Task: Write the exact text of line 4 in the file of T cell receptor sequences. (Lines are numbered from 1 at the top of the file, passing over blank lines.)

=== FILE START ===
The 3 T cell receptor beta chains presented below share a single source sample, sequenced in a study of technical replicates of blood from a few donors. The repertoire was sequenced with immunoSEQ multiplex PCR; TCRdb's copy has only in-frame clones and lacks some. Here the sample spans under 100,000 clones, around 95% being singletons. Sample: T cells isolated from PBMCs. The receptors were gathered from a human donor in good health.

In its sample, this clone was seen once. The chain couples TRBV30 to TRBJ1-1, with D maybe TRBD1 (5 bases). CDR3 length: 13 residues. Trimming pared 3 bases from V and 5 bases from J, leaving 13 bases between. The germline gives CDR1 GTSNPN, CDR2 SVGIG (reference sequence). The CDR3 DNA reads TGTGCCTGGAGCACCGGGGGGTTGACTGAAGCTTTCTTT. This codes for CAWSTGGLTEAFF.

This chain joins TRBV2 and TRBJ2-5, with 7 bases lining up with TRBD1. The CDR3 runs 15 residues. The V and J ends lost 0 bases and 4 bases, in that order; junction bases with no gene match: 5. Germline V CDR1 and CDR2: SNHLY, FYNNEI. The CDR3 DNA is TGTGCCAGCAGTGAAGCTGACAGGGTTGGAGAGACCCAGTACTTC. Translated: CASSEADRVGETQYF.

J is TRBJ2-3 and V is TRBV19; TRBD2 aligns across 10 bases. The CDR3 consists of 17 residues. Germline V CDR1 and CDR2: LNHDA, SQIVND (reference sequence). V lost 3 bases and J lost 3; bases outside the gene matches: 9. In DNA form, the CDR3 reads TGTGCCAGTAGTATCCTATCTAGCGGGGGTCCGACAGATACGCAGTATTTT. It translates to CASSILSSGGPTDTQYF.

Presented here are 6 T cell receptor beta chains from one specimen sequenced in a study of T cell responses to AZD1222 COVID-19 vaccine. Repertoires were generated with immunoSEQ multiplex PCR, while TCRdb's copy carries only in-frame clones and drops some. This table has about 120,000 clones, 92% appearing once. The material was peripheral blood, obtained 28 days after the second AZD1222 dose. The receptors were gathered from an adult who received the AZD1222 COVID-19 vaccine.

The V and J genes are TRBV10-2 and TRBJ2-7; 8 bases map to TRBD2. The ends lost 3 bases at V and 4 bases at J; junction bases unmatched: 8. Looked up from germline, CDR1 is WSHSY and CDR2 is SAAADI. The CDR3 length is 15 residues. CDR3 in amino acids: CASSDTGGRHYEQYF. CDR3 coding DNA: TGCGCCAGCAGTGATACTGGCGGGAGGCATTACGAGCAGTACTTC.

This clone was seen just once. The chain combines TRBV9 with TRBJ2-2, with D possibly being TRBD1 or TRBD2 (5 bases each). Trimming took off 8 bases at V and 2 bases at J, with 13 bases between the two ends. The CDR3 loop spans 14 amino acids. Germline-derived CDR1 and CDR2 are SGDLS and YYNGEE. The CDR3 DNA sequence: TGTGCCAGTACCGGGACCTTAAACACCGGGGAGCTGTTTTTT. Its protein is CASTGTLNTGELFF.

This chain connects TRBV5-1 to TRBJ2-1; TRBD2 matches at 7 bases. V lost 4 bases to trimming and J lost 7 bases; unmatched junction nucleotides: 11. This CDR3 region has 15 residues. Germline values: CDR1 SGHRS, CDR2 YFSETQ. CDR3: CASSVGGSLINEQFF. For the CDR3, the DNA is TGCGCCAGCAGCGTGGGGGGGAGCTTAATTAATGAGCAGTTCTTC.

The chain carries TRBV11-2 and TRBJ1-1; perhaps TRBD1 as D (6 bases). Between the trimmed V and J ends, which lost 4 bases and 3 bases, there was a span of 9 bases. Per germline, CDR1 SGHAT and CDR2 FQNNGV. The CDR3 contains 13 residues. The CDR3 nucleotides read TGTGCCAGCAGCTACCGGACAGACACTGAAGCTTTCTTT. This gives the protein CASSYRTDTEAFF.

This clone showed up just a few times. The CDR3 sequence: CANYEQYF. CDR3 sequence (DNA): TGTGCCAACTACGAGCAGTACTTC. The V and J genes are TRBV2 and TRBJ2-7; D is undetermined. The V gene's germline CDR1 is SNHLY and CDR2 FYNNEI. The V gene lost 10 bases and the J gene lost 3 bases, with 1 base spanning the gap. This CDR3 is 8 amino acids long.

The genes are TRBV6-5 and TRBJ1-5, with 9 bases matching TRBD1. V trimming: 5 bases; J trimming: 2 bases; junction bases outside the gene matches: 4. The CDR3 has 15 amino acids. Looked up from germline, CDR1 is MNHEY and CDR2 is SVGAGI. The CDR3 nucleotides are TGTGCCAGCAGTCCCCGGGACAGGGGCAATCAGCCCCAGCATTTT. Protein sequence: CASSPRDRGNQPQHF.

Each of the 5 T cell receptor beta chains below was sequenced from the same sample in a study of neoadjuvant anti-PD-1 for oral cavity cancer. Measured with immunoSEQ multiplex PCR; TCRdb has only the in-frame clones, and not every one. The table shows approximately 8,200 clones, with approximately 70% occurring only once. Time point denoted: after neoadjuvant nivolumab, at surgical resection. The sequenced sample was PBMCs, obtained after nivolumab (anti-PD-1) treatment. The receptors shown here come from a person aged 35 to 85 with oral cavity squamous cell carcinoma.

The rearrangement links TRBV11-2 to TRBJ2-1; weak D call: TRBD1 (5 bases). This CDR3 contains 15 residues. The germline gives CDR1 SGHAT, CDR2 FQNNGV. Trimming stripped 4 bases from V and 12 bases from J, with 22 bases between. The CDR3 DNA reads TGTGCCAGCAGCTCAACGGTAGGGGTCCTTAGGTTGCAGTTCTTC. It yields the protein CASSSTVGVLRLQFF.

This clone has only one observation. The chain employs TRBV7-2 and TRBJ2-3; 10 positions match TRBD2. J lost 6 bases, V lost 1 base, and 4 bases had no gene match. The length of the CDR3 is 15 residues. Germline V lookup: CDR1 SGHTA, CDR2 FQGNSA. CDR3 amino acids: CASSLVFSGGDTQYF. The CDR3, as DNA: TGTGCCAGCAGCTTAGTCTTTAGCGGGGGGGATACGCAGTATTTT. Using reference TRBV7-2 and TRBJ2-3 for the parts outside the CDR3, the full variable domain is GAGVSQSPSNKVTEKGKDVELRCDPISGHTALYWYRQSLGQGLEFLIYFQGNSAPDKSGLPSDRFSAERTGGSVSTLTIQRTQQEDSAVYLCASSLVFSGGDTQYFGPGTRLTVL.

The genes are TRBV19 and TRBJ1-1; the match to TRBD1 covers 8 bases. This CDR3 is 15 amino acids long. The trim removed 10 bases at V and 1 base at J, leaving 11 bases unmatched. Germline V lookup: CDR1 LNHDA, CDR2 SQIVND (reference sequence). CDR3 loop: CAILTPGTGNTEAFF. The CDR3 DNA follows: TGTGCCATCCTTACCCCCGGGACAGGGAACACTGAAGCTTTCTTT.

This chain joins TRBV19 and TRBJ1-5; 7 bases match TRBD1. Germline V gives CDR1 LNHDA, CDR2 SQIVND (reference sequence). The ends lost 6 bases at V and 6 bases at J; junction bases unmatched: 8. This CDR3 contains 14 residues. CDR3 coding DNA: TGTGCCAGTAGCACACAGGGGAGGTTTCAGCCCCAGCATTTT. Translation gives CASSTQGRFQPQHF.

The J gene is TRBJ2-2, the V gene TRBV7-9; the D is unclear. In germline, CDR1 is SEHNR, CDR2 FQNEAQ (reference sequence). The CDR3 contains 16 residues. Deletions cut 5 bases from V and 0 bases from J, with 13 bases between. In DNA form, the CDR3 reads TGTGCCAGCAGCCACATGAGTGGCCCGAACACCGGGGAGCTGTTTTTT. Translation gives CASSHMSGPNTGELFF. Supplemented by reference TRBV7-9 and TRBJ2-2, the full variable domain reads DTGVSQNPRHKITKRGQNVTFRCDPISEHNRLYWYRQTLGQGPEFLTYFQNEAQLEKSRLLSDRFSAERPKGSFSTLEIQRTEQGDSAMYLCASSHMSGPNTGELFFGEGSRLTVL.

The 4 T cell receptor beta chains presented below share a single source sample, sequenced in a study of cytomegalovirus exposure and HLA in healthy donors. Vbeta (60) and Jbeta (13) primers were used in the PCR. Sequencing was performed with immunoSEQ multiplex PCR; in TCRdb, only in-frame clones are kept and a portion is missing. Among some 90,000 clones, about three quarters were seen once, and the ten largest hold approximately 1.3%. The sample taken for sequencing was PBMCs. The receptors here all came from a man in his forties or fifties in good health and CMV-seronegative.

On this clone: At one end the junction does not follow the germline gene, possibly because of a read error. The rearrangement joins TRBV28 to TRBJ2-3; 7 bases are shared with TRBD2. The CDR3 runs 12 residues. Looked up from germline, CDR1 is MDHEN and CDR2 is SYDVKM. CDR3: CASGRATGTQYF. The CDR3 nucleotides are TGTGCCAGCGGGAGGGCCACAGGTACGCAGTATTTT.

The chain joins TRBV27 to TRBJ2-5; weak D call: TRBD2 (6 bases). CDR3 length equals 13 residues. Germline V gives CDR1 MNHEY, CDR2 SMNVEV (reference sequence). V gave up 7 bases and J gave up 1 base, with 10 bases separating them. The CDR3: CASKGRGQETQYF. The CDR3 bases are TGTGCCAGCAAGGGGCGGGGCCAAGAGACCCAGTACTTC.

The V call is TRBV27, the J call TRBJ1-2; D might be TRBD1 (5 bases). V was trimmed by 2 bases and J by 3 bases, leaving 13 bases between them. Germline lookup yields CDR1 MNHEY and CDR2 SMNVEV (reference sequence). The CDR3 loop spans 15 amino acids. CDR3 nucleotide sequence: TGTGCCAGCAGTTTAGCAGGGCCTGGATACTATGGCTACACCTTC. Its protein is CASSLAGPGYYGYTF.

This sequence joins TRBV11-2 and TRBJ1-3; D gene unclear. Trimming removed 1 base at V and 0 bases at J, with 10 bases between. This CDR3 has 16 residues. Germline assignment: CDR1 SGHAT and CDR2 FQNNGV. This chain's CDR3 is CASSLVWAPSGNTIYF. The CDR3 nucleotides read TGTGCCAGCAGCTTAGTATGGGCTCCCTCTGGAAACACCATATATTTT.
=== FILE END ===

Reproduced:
J is TRBJ2-3 and V is TRBV19; TRBD2 aligns across 10 bases. The CDR3 consists of 17 residues. Germline V CDR1 and CDR2: LNHDA, SQIVND (reference sequence). V lost 3 bases and J lost 3; bases outside the gene matches: 9. In DNA form, the CDR3 reads TGTGCCAGTAGTATCCTATCTAGCGGGGGTCCGACAGATACGCAGTATTTT. It translates to CASSILSSGGPTDTQYF.